If Mike Caren stays at WMG, that bodes well for Lyor Cohen’s chances of keeping his team intact. At the moment, however, uncertainty still surrounds the next moves of Craig Kallman, John Janick and Todd Moscowitz.
Sony-UMG Still Too Close to Call, the Endless Game of Executive Musical Chairs, the Next Next Big Thing, the Story of a Company Man
With a third of the year in the books, the two top labels by a mile are Rob Stringer and Steve Barnett’s Columbia, whose new-release marketshare is a stunning 13.2%, and Monte Lipman’s surging Universal Republic, with 9.7%. Their closest competitors are IGA at 6.7% and Atlantic at 5.7%. But the main event on this card is the dogfight between Sony Music and UMG.

Look at these numbers: In overall marketshare, Sony is 30.3% to Universal’s 29.6%. In new-release share, UMG is ahead, 31.4% to 30.6%. The overall numbers with TEA added are 30.4% for UMG and 29% for Sony. Insiders at both companies say their bottom lines will be dramatically improved this year due to the re-engineering (read: cost savings) of the two companies under Doug Morris and Lucian Grainge, respectively.

The latest buzz is that Mike Caren will stay at Warner Music rather than jumping to a rival music group. Word is that Warner has promised him a much better deal for his publishing company. If so, that bodes well for Lyor Cohen’s chances of keeping his team intact. At the moment, however, uncertainty still surrounds the next moves of Craig Kallman, John Janick and Todd Moscowitz. Meanwhile, David Guetta has decided to re-up with EMI, apparently figuring that he’ll either continue his successful run at Capitol or join the roster of a UMG label.

Some believe the EC will rule on UMG-EMI in June; others expect a decision in September. The big question has to do with how much the combined companies will be forced to divest as a condition of approval. With the clock ticking, has Grainge found some parts for his new EMI team? The latest buzz is that the hierarchy will be composed of current EMI execs, as well as some outside players.

On the heels of the Commission’s positive ruling on Sony-EMP, FTC approval appears to be a no-brainer. That means it’s just a matter of time before well-liked Sony/ATV ruler Marty Bandier regains control of the pubco he built into the industry’s perennial marketshare leader before then-EMI Chairman Eric Nicoli replaced him with Roger Faxon in 2006.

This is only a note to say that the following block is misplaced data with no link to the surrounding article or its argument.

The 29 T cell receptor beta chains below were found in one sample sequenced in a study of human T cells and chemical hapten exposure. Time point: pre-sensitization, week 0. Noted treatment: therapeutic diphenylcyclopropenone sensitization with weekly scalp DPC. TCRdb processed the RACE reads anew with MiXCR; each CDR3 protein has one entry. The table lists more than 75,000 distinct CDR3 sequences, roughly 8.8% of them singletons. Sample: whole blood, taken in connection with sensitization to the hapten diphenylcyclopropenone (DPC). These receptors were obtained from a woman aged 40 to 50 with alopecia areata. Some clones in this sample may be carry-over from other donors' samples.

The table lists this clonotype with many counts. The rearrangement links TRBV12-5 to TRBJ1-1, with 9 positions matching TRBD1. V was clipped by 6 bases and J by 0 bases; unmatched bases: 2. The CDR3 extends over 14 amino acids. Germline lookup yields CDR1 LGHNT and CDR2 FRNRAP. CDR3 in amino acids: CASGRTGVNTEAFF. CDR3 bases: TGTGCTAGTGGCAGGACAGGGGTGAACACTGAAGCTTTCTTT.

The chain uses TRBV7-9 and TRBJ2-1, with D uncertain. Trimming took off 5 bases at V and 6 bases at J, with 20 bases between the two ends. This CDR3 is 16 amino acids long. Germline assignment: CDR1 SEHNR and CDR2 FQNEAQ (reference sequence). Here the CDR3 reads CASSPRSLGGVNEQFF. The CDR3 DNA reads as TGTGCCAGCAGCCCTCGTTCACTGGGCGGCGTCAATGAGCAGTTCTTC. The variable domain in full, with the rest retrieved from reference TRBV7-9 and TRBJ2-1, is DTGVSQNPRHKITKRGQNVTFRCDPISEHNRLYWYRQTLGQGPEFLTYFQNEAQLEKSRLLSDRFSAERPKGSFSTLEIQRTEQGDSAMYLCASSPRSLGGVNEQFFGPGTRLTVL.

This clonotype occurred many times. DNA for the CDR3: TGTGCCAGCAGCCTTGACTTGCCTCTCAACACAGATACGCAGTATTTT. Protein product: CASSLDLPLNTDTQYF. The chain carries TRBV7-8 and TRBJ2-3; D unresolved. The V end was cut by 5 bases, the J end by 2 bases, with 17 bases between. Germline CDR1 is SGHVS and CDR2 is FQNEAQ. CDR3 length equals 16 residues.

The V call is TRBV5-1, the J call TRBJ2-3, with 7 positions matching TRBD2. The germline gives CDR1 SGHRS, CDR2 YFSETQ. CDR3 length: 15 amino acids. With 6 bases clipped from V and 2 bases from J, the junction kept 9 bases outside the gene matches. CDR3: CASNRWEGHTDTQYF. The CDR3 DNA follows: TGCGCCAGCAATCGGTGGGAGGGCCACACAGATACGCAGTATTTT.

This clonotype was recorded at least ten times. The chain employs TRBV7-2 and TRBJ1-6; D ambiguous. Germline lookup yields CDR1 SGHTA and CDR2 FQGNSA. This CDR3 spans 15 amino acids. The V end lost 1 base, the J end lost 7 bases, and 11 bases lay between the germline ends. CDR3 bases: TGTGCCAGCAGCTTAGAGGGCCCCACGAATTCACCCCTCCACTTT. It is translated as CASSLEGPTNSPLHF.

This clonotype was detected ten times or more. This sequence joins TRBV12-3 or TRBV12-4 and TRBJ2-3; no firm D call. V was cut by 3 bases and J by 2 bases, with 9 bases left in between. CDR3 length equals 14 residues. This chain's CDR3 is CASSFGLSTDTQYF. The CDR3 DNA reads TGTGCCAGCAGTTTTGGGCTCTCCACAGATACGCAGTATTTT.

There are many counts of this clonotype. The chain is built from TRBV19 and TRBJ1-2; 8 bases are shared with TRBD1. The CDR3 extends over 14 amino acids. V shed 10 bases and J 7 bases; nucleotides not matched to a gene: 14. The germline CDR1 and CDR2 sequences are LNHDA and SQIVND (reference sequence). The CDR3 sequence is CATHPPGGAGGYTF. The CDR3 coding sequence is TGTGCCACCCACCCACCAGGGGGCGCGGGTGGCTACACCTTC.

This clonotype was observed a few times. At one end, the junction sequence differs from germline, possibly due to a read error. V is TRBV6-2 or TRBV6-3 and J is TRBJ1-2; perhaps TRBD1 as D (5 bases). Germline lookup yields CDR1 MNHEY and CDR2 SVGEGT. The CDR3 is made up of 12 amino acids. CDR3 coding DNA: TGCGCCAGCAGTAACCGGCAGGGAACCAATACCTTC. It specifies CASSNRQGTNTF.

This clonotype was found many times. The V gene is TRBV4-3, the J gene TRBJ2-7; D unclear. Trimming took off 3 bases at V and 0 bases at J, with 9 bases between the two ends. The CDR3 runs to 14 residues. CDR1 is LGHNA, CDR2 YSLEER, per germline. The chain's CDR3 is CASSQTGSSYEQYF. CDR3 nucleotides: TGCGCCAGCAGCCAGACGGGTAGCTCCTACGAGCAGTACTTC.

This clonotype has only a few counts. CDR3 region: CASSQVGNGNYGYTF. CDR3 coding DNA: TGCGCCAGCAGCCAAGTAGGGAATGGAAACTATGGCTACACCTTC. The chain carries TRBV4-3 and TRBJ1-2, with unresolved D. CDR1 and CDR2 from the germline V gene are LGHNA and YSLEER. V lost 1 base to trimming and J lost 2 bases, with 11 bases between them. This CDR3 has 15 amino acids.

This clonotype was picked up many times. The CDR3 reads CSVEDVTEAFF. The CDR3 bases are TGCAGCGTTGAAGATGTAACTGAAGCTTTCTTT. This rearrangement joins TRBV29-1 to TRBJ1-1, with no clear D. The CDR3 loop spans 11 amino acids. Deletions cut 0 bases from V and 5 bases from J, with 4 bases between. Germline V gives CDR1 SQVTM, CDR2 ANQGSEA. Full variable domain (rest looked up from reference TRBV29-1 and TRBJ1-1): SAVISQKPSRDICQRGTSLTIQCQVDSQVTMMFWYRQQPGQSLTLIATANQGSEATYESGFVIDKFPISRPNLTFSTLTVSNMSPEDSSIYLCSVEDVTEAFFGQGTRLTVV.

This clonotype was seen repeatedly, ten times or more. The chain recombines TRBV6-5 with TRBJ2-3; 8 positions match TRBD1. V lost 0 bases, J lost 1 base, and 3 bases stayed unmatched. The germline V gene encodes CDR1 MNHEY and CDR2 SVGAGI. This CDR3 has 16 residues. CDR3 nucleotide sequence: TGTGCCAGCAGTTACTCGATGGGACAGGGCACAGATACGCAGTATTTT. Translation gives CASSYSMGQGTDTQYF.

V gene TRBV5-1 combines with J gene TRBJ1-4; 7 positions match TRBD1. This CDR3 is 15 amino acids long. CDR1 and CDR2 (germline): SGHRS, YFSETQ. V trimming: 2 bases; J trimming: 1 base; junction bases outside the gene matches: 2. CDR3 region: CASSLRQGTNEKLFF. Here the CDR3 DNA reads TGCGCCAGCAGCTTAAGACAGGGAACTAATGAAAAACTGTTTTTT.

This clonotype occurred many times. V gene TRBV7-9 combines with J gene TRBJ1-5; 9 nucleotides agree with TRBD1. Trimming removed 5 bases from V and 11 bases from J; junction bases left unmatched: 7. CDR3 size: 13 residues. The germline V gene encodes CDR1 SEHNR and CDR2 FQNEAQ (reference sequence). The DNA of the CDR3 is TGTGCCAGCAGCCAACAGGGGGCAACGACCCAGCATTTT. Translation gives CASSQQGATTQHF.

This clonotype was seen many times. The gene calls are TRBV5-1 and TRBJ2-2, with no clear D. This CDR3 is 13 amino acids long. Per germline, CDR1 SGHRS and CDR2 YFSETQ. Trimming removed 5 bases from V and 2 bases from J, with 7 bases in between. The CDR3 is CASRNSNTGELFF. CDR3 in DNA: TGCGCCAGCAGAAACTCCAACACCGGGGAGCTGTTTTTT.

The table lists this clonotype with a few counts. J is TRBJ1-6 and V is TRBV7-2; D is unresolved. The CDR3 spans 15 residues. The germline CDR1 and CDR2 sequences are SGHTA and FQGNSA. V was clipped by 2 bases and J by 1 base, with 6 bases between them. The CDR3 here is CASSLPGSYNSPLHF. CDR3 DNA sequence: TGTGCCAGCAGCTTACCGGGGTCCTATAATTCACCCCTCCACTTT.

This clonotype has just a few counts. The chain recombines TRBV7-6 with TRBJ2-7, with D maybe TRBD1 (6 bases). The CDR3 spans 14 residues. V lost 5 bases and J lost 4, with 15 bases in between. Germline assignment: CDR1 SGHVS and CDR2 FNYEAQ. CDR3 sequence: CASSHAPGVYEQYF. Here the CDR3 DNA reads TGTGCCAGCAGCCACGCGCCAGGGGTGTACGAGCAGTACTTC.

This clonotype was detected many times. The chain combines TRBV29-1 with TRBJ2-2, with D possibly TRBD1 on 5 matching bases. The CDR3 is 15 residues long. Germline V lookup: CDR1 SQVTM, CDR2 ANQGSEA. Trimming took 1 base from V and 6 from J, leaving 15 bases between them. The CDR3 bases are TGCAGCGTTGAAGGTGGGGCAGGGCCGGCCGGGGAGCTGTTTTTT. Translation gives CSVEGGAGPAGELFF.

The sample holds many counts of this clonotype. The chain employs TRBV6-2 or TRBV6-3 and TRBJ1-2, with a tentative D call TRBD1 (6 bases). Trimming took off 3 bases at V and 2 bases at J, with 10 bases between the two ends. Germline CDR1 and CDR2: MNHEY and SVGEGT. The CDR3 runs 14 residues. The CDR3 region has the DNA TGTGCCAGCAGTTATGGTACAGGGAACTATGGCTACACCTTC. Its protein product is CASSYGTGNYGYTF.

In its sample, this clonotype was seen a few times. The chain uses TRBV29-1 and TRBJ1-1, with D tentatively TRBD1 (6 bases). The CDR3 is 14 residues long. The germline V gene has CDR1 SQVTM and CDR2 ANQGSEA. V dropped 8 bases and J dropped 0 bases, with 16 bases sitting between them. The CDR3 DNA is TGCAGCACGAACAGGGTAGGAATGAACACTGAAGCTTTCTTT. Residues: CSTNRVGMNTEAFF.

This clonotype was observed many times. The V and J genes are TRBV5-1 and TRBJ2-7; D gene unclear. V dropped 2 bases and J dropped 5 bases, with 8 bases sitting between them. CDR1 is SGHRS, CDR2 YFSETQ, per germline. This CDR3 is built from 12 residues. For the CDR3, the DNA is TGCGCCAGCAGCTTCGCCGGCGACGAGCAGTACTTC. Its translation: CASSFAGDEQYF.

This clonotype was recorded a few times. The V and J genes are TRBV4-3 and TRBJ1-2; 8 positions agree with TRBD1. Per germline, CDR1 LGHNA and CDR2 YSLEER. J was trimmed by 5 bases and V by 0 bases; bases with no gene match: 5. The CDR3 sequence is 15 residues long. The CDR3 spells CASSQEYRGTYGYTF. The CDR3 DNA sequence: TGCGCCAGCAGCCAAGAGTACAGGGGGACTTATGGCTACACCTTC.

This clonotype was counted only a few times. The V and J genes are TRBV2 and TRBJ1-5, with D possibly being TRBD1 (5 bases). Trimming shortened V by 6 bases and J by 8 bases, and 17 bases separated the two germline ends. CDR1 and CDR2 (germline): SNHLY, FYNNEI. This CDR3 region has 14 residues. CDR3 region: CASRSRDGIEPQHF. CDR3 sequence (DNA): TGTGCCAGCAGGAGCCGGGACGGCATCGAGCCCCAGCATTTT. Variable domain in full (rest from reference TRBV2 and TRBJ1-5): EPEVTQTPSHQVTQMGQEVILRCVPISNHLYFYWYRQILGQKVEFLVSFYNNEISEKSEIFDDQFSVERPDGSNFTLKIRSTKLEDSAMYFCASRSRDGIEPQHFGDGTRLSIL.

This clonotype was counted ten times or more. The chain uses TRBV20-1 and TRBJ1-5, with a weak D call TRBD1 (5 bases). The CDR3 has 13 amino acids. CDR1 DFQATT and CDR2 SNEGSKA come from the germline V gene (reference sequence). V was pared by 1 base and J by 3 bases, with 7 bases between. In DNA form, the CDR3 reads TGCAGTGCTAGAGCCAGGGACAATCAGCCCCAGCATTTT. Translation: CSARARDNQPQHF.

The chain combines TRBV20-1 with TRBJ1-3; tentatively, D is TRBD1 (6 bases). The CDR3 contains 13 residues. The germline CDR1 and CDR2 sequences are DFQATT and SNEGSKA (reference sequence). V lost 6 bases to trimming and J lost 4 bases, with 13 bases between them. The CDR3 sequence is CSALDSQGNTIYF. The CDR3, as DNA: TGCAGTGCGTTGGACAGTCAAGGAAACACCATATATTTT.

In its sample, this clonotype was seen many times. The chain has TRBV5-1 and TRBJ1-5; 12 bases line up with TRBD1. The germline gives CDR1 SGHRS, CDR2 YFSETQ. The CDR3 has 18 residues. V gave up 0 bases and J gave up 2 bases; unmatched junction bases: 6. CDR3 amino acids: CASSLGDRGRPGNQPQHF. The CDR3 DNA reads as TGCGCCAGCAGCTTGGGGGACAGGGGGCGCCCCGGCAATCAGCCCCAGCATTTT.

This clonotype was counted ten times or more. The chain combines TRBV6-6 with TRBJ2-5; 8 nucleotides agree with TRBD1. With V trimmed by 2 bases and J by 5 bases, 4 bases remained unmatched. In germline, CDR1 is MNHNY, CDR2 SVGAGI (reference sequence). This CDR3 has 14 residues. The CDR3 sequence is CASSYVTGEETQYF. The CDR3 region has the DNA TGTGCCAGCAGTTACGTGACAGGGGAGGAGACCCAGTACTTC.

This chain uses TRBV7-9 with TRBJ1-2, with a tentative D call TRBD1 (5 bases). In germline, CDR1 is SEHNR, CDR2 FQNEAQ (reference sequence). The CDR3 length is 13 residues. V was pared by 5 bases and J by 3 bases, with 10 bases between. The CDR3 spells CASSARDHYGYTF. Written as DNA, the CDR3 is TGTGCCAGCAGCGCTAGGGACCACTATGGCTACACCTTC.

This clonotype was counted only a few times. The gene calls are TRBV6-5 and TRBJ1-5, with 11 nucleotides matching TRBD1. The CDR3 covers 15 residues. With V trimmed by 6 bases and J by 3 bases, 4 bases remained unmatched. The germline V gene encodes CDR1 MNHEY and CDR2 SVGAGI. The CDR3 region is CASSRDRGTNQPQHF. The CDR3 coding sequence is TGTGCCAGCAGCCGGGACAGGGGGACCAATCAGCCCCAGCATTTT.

It was long rumored that Zach Horowitz was on his way out as UMG’s longtime President/COO, as some speculated that his micro-management style wasn’t Grainge’s cup of tea. Nonetheless, many were stunned by the news of Horowitz accepting a lateral (at best) move to the chairmanship of Universal Music Publishing, while his friends outside of UMG were surprised that he chose to stay at the company rather than becoming the head of City of Hope or the RIAA. Or Horowitz could have simply hung up his spurs, having made a reported $5m a year at UMG during the last decade.

Most of those who worked with Horowitz, especially label execs, are said to be glad to see him go, in large part because he was seen as petty and didn’t manage down well. Many point to Horowitz as the primary culprit in establishing the industry’s tit-sucking position vis a vis the tech sector, having partnered with Sony Music in orchestrating the industry’s catastrophic hard-line strategy toward Napster and MP3.com in 2000. He also led the RIAA’s misbegotten attempt to curtail piracy by suing alleged file-sharers.

Horowitz’s aggressive business tactics aren’t surprising given his training. After coming to MCA with Myron Roth from CBS in 1983, Horowitz learned the ropes from MCA Inc. President/COO Sid Sheinberg, who oversaw all of MCA’s businesses under mega-mogul Lew Wasserman. A Texas-born Jew, Sheinberg was an intimidating character who was said to eat nails for breakfast, and who made the alleged mobsters running around the business in the mid-’80s, including Sal Pisello, Vincent “The Chin” Gigante and Gaetano “Big Guy” Vastola, seem less tough by comparison.

Despite his reputation as a despot, Horowitz is described by an associate as a decent guy at heart who has devoted his energies to fighting cancer over the years.

Coachella represented a seminal moment for electronic dance music as the next “next big thing,” as crowds flocked to the Sahara Tent, where electronic performers proceeded to upstage the rock acts on the main stage. Acts like Swedish House Mafia, Skrillex, Avicii and Tiesto are selling massive amounts of tickets and are beginning to sell records as well. Expect a feeding frenzy, with the majors crawling over each other to get a piece of the action. Is Patrick Moxey’s N.Y.-based Ultra label at the center of this feeling frenzy?

Names in the rumor mill: Jim Urie, Luke Lewis, Evan Lamberg, Randy Lennox, Julie Greenwald, Jimmy Iovine and Max Hole. 
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